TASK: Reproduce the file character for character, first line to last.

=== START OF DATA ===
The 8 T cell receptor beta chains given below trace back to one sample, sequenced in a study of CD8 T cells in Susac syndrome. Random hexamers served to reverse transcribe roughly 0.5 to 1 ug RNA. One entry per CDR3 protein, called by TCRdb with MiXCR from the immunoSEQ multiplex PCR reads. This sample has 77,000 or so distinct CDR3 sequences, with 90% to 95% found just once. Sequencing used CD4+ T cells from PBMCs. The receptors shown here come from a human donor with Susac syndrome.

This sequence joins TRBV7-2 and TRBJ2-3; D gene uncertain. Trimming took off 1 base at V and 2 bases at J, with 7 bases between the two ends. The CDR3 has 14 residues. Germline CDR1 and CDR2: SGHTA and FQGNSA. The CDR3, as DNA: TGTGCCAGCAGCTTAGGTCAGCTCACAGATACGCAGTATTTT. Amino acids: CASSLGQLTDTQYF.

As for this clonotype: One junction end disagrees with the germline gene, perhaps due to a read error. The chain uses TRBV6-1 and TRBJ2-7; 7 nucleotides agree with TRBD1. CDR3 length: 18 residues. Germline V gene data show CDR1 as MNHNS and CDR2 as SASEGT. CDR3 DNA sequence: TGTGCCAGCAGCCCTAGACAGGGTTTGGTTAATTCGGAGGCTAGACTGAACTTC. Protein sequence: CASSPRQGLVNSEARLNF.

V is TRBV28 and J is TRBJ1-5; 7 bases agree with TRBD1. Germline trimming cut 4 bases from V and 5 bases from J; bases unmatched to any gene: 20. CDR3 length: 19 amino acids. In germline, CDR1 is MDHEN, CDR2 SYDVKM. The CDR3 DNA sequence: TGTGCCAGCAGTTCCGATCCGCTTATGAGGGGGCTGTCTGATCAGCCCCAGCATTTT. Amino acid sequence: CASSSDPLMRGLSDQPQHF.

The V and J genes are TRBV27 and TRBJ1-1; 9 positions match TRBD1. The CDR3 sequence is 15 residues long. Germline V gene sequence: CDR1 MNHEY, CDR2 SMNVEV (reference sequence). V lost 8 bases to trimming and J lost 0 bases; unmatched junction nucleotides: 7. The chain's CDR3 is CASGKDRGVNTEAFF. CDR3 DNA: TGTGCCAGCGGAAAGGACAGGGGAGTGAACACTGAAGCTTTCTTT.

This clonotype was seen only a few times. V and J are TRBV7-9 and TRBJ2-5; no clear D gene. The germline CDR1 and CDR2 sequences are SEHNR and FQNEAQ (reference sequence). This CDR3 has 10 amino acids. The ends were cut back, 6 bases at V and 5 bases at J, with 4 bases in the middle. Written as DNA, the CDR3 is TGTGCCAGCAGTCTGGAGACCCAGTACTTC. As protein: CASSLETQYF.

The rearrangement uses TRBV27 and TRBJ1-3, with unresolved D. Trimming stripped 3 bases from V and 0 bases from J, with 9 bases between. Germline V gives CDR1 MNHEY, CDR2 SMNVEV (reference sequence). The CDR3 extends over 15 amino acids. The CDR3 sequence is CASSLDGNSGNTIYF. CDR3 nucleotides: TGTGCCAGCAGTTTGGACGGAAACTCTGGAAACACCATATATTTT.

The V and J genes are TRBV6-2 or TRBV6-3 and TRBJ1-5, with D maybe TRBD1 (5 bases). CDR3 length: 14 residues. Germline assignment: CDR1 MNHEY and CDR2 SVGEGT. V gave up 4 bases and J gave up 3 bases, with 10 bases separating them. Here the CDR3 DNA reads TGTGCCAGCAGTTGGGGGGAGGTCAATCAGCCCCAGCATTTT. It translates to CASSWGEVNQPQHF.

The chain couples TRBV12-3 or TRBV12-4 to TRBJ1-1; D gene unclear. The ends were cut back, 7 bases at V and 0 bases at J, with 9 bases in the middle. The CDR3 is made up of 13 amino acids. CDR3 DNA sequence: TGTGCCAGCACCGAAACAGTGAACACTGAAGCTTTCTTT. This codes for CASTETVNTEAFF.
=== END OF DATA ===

The 8 T cell receptor beta chains given below trace back to one sample, sequenced in a study of CD8 T cells in Susac syndrome. Random hexamers served to reverse transcribe roughly 0.5 to 1 ug RNA. One entry per CDR3 protein, called by TCRdb with MiXCR from the immunoSEQ multiplex PCR reads. This sample has 77,000 or so distinct CDR3 sequences, with 90% to 95% found just once. Sequencing used CD4+ T cells from PBMCs. The receptors shown here come from a human donor with Susac syndrome.

This sequence joins TRBV7-2 and TRBJ2-3; D gene uncertain. Trimming took off 1 base at V and 2 bases at J, with 7 bases between the two ends. The CDR3 has 14 residues. Germline CDR1 and CDR2: SGHTA and FQGNSA. The CDR3, as DNA: TGTGCCAGCAGCTTAGGTCAGCTCACAGATACGCAGTATTTT. Amino acids: CASSLGQLTDTQYF.

As for this clonotype: One junction end disagrees with the germline gene, perhaps due to a read error. The chain uses TRBV6-1 and TRBJ2-7; 7 nucleotides agree with TRBD1. CDR3 length: 18 residues. Germline V gene data show CDR1 as MNHNS and CDR2 as SASEGT. CDR3 DNA sequence: TGTGCCAGCAGCCCTAGACAGGGTTTGGTTAATTCGGAGGCTAGACTGAACTTC. Protein sequence: CASSPRQGLVNSEARLNF.

V is TRBV28 and J is TRBJ1-5; 7 bases agree with TRBD1. Germline trimming cut 4 bases from V and 5 bases from J; bases unmatched to any gene: 20. CDR3 length: 19 amino acids. In germline, CDR1 is MDHEN, CDR2 SYDVKM. The CDR3 DNA sequence: TGTGCCAGCAGTTCCGATCCGCTTATGAGGGGGCTGTCTGATCAGCCCCAGCATTTT. Amino acid sequence: CASSSDPLMRGLSDQPQHF.

The V and J genes are TRBV27 and TRBJ1-1; 9 positions match TRBD1. The CDR3 sequence is 15 residues long. Germline V gene sequence: CDR1 MNHEY, CDR2 SMNVEV (reference sequence). V lost 8 bases to trimming and J lost 0 bases; unmatched junction nucleotides: 7. The chain's CDR3 is CASGKDRGVNTEAFF. CDR3 DNA: TGTGCCAGCGGAAAGGACAGGGGAGTGAACACTGAAGCTTTCTTT.

This clonotype was seen only a few times. V and J are TRBV7-9 and TRBJ2-5; no clear D gene. The germline CDR1 and CDR2 sequences are SEHNR and FQNEAQ (reference sequence). This CDR3 has 10 amino acids. The ends were cut back, 6 bases at V and 5 bases at J, with 4 bases in the middle. Written as DNA, the CDR3 is TGTGCCAGCAGTCTGGAGACCCAGTACTTC. As protein: CASSLETQYF.

The rearrangement uses TRBV27 and TRBJ1-3, with unresolved D. Trimming stripped 3 bases from V and 0 bases from J, with 9 bases between. Germline V gives CDR1 MNHEY, CDR2 SMNVEV (reference sequence). The CDR3 extends over 15 amino acids. The CDR3 sequence is CASSLDGNSGNTIYF. CDR3 nucleotides: TGTGCCAGCAGTTTGGACGGAAACTCTGGAAACACCATATATTTT.

The V and J genes are TRBV6-2 or TRBV6-3 and TRBJ1-5, with D maybe TRBD1 (5 bases). CDR3 length: 14 residues. Germline assignment: CDR1 MNHEY and CDR2 SVGEGT. V gave up 4 bases and J gave up 3 bases, with 10 bases separating them. Here the CDR3 DNA reads TGTGCCAGCAGTTGGGGGGAGGTCAATCAGCCCCAGCATTTT. It translates to CASSWGEVNQPQHF.

The chain couples TRBV12-3 or TRBV12-4 to TRBJ1-1; D gene unclear. The ends were cut back, 7 bases at V and 0 bases at J, with 9 bases in the middle. The CDR3 is made up of 13 amino acids. CDR3 DNA sequence: TGTGCCAGCACCGAAACAGTGAACACTGAAGCTTTCTTT. This codes for CASTETVNTEAFF.